• Atrial Fibrillation & Stroke

    The irregular heartbeat of atrial fibrillation can cause blood to pool and clot in the heart, especially in the part of the heart called the left atrial appendage. If a blood clot breaks loose and travels to the brain, it can cause a stroke. If you have atrial fibrillation, your doctor can describe the treatment options that are available so that you can reduce your risk for stroke.

    People who have atrial fibrillation (Afib or AF) are at a much higher risk for stroke than those who have a normal heartbeat. The heart's normal electrical rhythm causes first the top chambers (the atria) and then the upper chambers (the ventricles) to contract. This action allows blood to pump through the body. In Afib, the top heart chambers experience abnormal activity and are, therefore, quivering (fibrillating). As a result, blood can pool in the heart, where it can potentially form a clot. If the blood clot travels (embolus) to the person’s brain, a stroke can occur. The type of stroke brought about by a blood clot (including a blood clot caused by Afib) is known as an ischemic stroke. Ischemic strokes account for nearly 90 percent of all strokes.

    Having Afib is a significant risk factor for stroke. Why is this worrisome? The symptoms of Afib may vary, and it is not uncommon for people to be unaware that they have Afib and that they are at risk for stroke. Fortunately, awareness of Afib and the options for managing Afib are improving. If you or someone you care for has Afib, you will work closely with your healthcare team to manage the condition, consider the treatment options and reduce the risk for stroke.

    Act F.A.S.T. – Signs of Stroke Should Prompt FAST Action

    Everyone should know the symptoms of a stroke and seek medical help immediately if the symptoms arise – in themselves or in someone they are with. During a stroke, seconds count. The faster the patient is treated, the greater the chance that a stroke can be stopped, possibly saving the patient’s life and preventing damage to the brain tissue that can result in disability.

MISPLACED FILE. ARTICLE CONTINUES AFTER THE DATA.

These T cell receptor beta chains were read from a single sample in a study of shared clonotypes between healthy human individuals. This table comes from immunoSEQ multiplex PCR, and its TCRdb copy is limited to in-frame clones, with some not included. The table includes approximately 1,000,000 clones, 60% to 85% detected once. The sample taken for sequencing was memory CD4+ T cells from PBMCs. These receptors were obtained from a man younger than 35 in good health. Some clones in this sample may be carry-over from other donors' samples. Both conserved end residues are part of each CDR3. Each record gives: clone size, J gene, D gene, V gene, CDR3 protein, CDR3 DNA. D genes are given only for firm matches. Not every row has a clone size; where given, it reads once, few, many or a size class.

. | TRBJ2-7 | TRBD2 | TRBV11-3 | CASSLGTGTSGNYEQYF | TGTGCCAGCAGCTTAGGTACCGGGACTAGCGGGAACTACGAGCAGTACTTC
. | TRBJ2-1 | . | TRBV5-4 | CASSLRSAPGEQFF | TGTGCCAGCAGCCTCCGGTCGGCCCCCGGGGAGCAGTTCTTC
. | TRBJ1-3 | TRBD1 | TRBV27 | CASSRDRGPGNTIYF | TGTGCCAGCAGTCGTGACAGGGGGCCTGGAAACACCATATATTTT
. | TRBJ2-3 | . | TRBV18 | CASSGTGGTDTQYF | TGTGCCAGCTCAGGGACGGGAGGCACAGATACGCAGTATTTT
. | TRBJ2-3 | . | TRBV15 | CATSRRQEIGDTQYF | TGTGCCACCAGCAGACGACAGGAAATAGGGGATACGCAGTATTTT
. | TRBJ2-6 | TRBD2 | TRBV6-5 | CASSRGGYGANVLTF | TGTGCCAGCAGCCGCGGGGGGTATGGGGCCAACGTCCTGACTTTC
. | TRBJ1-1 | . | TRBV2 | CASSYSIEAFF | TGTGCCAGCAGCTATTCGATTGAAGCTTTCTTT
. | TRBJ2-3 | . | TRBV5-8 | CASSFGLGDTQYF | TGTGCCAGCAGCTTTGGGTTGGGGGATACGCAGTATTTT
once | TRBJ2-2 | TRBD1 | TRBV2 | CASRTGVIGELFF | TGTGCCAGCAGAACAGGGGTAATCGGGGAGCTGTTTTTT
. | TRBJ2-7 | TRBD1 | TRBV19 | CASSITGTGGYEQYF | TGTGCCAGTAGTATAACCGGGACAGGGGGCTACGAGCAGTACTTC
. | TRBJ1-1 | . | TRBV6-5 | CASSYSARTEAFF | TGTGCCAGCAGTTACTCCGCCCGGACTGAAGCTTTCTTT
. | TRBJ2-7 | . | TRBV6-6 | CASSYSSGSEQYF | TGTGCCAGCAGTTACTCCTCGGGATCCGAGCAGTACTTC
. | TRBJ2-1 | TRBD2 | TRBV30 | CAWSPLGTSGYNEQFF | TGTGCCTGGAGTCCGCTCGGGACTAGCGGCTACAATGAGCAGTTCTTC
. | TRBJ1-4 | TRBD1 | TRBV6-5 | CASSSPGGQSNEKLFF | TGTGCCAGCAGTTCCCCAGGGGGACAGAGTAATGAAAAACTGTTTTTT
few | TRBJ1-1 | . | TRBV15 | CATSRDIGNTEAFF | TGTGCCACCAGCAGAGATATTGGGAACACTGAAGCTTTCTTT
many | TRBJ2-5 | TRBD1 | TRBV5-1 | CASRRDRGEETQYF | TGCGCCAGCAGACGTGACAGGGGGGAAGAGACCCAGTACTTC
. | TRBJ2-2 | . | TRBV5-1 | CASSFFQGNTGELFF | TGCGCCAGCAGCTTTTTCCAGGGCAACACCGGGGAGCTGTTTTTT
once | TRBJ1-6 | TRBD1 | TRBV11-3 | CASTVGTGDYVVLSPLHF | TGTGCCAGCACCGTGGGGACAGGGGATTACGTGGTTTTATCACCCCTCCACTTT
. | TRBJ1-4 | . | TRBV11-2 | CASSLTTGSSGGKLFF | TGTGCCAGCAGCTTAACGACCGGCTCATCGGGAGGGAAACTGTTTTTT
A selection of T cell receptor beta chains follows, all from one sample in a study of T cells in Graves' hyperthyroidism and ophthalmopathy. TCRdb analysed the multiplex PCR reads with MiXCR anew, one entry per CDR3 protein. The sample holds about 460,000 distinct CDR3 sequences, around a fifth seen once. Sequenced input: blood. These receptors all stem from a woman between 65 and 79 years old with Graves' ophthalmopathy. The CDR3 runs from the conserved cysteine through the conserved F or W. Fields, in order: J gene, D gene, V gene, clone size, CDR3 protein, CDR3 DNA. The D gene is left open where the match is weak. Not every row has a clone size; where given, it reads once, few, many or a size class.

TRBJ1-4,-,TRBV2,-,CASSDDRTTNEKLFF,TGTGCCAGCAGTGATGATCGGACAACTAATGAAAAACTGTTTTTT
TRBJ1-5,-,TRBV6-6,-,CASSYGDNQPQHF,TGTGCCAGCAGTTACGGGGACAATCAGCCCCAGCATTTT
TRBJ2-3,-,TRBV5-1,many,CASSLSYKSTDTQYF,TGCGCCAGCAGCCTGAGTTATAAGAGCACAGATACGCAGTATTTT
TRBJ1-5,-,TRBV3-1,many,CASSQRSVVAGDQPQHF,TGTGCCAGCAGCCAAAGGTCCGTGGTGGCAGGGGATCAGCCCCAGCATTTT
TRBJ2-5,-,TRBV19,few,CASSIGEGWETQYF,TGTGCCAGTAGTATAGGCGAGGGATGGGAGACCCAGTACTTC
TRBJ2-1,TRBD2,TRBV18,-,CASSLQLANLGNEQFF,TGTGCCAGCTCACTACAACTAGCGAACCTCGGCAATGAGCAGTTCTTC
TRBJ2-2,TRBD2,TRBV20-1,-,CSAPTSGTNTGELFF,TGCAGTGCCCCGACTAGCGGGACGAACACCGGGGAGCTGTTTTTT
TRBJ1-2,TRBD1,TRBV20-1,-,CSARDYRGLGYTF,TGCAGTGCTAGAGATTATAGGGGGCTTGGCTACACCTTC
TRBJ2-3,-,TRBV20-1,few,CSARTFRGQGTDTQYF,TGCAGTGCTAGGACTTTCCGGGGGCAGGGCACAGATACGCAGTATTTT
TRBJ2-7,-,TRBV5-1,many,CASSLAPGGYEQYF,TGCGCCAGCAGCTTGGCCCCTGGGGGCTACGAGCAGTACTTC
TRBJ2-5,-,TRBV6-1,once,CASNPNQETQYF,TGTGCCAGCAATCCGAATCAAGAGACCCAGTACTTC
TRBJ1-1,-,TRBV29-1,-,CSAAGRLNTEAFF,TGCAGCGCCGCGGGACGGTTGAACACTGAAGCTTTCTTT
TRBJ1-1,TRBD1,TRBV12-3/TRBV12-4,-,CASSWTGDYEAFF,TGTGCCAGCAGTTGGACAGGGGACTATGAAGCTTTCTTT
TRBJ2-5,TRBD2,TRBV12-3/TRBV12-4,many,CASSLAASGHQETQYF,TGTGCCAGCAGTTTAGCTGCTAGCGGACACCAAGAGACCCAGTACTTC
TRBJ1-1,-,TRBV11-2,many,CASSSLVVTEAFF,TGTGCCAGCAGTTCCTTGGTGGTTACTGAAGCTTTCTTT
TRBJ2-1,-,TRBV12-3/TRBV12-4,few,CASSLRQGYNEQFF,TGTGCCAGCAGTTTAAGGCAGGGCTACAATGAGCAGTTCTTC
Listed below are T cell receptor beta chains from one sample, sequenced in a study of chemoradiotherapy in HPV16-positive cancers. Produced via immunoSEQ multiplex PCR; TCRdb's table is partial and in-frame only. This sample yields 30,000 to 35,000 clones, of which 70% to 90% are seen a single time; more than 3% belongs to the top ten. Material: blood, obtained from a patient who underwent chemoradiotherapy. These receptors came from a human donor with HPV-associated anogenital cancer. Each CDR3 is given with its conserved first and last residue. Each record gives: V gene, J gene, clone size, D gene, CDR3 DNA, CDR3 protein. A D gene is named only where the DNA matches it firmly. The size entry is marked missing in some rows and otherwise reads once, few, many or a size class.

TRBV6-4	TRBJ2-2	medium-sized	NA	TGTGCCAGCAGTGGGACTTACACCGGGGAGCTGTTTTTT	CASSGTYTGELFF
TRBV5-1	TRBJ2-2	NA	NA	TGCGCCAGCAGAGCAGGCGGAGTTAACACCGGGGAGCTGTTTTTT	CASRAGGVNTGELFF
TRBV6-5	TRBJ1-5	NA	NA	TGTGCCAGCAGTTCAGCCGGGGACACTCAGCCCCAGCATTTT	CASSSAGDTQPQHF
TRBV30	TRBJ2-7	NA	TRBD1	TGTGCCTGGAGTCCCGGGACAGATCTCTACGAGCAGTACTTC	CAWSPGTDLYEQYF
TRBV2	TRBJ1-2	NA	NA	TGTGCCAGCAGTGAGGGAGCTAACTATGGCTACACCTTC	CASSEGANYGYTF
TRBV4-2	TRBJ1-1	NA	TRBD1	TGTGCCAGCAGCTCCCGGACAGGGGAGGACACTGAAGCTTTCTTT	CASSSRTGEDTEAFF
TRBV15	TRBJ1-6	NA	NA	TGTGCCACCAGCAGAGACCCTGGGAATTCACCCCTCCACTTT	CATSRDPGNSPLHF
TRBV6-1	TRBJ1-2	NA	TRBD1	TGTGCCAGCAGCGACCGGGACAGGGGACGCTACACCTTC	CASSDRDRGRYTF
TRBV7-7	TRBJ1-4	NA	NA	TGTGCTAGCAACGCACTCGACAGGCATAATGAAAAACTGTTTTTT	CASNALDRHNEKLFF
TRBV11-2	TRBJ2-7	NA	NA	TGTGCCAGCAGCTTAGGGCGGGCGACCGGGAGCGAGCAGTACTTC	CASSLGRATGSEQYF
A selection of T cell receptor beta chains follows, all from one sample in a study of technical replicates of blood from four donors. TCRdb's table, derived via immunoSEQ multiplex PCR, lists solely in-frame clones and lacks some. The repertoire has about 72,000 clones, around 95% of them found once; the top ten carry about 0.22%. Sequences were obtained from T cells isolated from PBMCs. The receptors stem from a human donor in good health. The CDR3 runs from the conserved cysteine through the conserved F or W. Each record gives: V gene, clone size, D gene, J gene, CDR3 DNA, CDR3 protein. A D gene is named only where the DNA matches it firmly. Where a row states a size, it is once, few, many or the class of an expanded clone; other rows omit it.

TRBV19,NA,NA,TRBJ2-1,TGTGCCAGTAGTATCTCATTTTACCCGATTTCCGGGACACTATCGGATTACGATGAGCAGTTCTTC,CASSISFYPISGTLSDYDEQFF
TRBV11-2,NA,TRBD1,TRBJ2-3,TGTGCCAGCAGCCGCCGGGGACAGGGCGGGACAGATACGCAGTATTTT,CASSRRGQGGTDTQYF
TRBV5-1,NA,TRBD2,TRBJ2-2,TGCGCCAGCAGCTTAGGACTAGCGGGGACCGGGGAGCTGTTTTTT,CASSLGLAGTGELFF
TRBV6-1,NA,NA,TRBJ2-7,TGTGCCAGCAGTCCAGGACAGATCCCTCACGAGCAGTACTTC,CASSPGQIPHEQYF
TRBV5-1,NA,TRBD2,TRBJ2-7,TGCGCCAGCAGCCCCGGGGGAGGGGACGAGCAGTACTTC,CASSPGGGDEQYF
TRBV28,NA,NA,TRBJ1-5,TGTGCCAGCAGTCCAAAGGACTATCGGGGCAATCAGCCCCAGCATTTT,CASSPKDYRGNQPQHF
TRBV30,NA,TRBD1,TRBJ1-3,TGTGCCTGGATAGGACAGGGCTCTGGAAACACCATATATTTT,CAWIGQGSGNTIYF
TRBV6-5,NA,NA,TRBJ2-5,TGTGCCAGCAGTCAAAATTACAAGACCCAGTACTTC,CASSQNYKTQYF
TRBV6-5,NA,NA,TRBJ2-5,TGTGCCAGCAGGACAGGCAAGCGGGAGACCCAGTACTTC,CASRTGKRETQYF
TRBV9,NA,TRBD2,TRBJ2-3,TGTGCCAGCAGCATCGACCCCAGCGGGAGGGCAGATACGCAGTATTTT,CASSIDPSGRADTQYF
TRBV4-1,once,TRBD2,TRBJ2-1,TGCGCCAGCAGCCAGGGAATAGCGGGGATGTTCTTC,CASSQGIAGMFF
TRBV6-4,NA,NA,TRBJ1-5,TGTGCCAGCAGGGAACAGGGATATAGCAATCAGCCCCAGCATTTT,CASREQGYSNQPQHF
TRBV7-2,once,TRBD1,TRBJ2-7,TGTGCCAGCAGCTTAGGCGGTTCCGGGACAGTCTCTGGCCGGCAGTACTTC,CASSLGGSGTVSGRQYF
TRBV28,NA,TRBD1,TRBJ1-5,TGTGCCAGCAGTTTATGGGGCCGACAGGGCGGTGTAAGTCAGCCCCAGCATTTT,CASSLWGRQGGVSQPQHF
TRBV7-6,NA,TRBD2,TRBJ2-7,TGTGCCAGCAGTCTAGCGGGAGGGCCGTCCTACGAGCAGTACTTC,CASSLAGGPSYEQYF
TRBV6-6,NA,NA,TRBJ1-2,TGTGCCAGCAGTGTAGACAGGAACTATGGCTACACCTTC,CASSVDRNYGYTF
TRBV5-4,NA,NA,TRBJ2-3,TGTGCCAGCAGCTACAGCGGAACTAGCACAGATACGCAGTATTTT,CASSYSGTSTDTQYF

To help us identify the signs of a stroke and know when to seek prompt medical attention, the American Stroke Association developed F.A.S.T., an easy-to-remember guide for spotting a stroke.

    F – Face drooping. Is one side of the person’s face drooping or numb? When he or she smiles, is the smile uneven?

    A – Arm weakness. Is the person experiencing weakness or numbness in one arm? Have the person raise both arms. Does one of the arms drift downward?

    S – Speech difficulty. Is the person’s speech suddenly slurred or hard to understand? Is he or she unable to speak? Ask the person to repeat a simple sentence. Can he or she repeat it back?

    T – Time to call 9-1-1. If any of these symptoms are present, dial 9-1-1 immediately. Check the time so you can report when the symptoms began.

    Managing Atrial Fibrillation to Prevent Stroke

    Because Afib is a condition that can exist throughout an individual’s life, it is crucial to know the symptoms of a stroke and to follow the treatment plan set up by the team of doctors, nurses and other healthcare specialists. Depending on what is causing the atrial fibrillation, how severe it is and whether there are other risk factors for stroke, doctors may recommend a combination of lifestyle changes, medications or a procedure. Learn more about how Afib is managed here.

    To learn more about stroke, including health problems and lifestyle factors that can contribute to risk, and how doctors diagnose and treat strokes as quickly as possible to save brain tissue, visit the SecondsCount Stroke Center.